Washington, D.C.—At its quarterly meeting today, the Millennium Challenge Corporation’s Board of Directors selected Lesotho as eligible to develop a proposal for a new compact. The Board also reselected five countries to continue developing compacts and two countries to continue developing Threshold Programs.
The Board selected Lesotho because it has consistently demonstrated a clear commitment to democratic governance and sound policies. A new compact with Lesotho offers MCC the opportunity to have a significant impact on reducing poverty and creating economic growth in the country.
“Throughout the development and implementation of its first compact, Lesotho has been a strong MCC partner,” MCC CEO Daniel W. Yohannes said. “We look forward to continuing this strong partnership and helping the Basotho people create a more prosperous future.”
Lesotho successfully completed a five-year, $363 million MCC compact in September 2013 that helped expand water supply for household and industrial use, strengthened the country’s health care system and removed barriers to foreign and local private sector investment. The Government of Lesotho demonstrated a strong commitment to the compact, and will have spent $50 million of its own money to complete construction and fund complementary investments.
Through the compact, MCC also supported the passage of landmark legislation that empowered Basotho women by ending the second-class status of married women and granting spouses equal rights.
The Board generally decides each December whether to select new compact and Threshold Partner countries, and whether to reselect those previously selected countries that are currently developing proposals for MCC investments. By law, the Board must consider three factors when selecting countries with which MCC will seek to enter into a compact: the extent to which a country meets or exceeds eligibility criteria, the opportunity to reduce poverty and generate economic growth in the country and the availability of funding.
MCC’s annual scorecards, which rely on third-party data to measure a country’s commitment to ruling justly, investing in its people and encouraging economic freedom, represent the best available individual measurements of policy performance. When choosing or reselecting partner countries, the Board also considers supplemental information to assess issues or recent events that may not have been captured by the scorecards.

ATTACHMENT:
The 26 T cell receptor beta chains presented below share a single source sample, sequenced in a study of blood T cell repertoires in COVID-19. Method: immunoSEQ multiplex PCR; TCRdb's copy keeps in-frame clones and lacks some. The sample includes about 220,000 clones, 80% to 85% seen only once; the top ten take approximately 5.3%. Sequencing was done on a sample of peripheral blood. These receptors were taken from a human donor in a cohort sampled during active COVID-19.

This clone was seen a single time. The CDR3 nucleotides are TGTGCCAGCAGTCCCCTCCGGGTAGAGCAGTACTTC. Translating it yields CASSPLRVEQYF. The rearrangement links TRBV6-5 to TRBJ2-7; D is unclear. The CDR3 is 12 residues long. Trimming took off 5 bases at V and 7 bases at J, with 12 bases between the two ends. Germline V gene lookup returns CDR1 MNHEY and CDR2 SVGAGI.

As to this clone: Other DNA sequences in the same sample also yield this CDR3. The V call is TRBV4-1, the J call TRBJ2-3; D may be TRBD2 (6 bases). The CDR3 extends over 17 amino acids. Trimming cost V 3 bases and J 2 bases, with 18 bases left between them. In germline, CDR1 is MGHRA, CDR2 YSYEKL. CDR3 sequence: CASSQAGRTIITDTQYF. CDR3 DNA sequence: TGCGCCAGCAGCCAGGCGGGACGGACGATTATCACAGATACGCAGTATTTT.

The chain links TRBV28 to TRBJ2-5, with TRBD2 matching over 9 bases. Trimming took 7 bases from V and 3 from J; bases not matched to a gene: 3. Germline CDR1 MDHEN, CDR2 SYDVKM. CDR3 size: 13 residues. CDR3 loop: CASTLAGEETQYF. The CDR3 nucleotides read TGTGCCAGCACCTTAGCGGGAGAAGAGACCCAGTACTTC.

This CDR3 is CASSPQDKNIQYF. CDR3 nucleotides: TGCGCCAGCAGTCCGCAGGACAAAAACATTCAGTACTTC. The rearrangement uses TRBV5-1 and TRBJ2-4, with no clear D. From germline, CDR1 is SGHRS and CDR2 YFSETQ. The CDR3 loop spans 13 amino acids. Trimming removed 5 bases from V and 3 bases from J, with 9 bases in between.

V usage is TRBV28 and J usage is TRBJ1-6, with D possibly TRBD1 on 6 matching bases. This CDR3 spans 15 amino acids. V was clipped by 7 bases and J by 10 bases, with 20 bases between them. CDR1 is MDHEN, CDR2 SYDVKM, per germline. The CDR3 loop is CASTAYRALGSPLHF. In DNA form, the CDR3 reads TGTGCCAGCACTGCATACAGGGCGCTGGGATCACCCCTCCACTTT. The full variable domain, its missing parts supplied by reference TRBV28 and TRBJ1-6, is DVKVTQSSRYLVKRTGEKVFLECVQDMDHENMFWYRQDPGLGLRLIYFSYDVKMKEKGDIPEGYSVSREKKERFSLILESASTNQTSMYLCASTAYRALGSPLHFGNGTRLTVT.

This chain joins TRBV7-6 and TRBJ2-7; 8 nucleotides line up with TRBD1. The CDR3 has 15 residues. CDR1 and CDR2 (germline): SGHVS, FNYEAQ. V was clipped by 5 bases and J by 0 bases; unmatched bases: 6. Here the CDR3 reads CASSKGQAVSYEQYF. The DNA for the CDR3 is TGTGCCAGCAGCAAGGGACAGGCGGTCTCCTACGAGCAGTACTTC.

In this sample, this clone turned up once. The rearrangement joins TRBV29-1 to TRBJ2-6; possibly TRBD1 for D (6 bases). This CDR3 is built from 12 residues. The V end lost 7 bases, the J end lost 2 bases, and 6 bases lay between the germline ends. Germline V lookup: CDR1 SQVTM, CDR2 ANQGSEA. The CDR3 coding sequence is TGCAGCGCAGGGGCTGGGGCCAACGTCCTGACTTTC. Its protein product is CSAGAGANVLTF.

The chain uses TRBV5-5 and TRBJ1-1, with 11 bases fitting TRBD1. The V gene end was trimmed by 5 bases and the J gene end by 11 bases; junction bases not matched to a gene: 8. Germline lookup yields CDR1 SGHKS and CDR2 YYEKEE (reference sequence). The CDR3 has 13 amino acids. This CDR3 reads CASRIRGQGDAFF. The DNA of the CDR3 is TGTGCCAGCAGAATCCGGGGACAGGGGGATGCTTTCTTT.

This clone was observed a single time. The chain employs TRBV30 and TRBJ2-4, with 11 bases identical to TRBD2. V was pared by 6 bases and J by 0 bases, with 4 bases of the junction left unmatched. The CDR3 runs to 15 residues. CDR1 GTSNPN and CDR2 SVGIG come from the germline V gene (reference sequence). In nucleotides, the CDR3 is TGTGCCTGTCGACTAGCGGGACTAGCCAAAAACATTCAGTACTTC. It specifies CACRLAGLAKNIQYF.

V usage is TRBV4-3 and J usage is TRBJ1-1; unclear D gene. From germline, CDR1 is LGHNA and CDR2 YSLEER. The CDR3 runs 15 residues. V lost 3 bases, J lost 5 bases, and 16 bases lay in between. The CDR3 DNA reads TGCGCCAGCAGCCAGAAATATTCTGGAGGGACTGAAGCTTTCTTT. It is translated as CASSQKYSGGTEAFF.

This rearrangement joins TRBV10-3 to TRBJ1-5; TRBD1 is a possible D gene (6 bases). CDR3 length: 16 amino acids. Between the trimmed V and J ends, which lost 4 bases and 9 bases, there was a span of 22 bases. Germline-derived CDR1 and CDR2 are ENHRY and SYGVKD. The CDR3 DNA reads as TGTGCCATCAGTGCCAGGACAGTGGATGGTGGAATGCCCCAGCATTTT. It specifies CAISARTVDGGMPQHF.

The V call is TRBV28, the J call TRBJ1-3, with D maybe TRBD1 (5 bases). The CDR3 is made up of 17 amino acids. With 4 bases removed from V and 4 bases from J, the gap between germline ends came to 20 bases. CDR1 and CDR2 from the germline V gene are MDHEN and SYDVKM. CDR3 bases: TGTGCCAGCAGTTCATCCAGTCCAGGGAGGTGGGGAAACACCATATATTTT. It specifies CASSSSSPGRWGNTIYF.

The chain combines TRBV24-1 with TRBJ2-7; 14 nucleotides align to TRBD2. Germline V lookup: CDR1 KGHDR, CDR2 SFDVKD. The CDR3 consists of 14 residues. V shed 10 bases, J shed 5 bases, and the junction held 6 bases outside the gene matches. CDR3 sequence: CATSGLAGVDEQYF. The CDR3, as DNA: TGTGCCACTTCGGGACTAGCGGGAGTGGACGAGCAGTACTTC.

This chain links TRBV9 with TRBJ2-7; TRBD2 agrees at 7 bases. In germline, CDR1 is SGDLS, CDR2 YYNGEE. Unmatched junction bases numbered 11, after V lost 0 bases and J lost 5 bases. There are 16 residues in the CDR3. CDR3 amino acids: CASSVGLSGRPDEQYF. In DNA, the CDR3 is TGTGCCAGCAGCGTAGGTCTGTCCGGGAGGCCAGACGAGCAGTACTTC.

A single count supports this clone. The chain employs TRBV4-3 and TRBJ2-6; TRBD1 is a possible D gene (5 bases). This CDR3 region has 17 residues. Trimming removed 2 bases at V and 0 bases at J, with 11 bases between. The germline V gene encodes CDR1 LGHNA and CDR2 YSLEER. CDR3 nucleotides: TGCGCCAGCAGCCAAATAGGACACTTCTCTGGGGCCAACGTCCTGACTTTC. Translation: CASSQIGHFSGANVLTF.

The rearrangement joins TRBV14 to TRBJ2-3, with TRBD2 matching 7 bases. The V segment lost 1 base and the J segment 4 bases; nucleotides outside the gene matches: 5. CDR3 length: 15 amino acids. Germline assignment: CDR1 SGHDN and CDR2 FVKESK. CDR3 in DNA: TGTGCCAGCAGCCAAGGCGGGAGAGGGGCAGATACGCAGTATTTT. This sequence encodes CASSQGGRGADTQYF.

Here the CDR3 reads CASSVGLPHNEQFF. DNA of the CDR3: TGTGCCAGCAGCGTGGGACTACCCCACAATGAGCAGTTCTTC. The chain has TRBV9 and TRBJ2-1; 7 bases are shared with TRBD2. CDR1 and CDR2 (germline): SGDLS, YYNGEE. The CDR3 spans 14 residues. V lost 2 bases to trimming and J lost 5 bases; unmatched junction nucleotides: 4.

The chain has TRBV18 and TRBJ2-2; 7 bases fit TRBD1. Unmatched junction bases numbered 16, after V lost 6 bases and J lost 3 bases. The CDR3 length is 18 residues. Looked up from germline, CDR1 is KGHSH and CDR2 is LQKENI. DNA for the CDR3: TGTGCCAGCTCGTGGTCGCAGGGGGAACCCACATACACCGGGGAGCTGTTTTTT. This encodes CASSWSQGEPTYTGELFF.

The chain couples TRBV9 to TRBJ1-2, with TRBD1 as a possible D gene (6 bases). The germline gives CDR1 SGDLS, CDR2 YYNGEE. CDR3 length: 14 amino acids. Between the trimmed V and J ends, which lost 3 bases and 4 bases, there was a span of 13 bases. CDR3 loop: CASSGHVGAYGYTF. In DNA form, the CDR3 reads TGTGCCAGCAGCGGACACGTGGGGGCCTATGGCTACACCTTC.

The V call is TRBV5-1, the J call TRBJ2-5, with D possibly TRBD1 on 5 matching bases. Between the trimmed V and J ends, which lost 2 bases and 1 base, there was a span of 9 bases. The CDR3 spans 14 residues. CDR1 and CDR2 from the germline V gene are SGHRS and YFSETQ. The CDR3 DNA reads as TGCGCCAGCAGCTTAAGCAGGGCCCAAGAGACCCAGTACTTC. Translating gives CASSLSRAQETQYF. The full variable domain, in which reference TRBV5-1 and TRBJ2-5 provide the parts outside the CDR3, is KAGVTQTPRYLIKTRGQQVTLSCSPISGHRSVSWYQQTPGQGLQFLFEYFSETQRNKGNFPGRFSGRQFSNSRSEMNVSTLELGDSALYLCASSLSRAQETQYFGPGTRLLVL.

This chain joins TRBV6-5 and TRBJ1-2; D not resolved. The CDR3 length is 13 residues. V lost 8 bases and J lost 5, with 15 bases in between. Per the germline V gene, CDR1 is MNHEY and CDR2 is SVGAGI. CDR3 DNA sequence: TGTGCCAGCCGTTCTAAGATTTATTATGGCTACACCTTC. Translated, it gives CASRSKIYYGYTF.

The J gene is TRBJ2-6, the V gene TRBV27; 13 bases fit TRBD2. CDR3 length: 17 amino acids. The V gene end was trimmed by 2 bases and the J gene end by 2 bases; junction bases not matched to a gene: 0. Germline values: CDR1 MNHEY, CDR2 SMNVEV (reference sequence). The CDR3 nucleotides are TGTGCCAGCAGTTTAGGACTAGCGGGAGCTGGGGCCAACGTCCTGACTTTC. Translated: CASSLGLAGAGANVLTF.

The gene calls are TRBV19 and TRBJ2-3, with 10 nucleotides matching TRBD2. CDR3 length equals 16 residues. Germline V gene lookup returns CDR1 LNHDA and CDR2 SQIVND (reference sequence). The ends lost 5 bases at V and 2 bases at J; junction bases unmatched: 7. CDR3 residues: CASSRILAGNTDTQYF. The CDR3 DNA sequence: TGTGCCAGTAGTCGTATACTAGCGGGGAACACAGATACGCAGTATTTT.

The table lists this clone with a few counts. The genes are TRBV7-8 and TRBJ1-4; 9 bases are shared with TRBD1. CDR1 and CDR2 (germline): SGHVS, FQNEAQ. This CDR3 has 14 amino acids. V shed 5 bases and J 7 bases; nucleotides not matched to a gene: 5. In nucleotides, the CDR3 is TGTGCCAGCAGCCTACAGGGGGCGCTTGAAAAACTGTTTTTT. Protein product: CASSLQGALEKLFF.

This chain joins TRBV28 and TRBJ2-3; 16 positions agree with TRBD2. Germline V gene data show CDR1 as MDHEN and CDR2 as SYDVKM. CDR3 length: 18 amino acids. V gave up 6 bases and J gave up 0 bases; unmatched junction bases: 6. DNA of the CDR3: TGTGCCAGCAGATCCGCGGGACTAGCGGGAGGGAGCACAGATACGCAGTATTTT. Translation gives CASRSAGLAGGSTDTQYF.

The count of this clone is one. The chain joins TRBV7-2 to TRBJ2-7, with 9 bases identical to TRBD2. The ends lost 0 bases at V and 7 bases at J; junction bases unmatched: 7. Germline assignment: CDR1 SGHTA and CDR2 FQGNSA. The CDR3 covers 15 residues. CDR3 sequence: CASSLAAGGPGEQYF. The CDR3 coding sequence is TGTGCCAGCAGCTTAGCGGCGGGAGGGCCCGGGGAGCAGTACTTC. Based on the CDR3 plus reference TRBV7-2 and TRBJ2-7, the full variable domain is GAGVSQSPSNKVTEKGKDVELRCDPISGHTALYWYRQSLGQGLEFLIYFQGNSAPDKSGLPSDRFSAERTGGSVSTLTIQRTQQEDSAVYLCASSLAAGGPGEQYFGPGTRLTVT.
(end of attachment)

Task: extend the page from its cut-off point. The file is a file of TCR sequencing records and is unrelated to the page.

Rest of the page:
After careful consideration of previously selected countries’ performance, the Board reselected Ghana, Liberia, Morocco, Niger, and Tanzania as eligible to continue development of their respective compact proposals.
The Board expressed strong concern that two of the countries, Liberia and Morocco, passed only nine indicators in their latest scorecards. The Board indicated it expects Liberia and Morocco to pass the scorecard before approving a compact with either country.
Two other countries currently developing compact proposals, Benin and Sierra Leone, were not reselected. The Board discussed the fact that those two countries did not pass MCC’s control of corruption indicator, which is a hard hurdle for passing the scorecard, and did not put them up for a vote on reselection. After also reviewing supplemental information on anti-corruption efforts in Benin and Sierra Leone, the Board urged continued but limited engagement with both countries and indicated it expects both countries to pass the control of corruption indicator before it would approve a compact with them.
“We are very concerned when a country does not pass the control of corruption indicator,” Yohannes said. “We recognize the efforts that the governments of Benin and Sierra Leone have undertaken to address corruption, and I can assure them that MCC is committed to helping those efforts succeed. I am hopeful that the continued and deepened efforts of both countries will be reflected in future performance on the control of corruption indicator. ”
The Board committed to further discussions about the agency’s selection process and criteria.
The Board also reselected Guatemala and Nepal as eligible to continue developing Threshold Programs.
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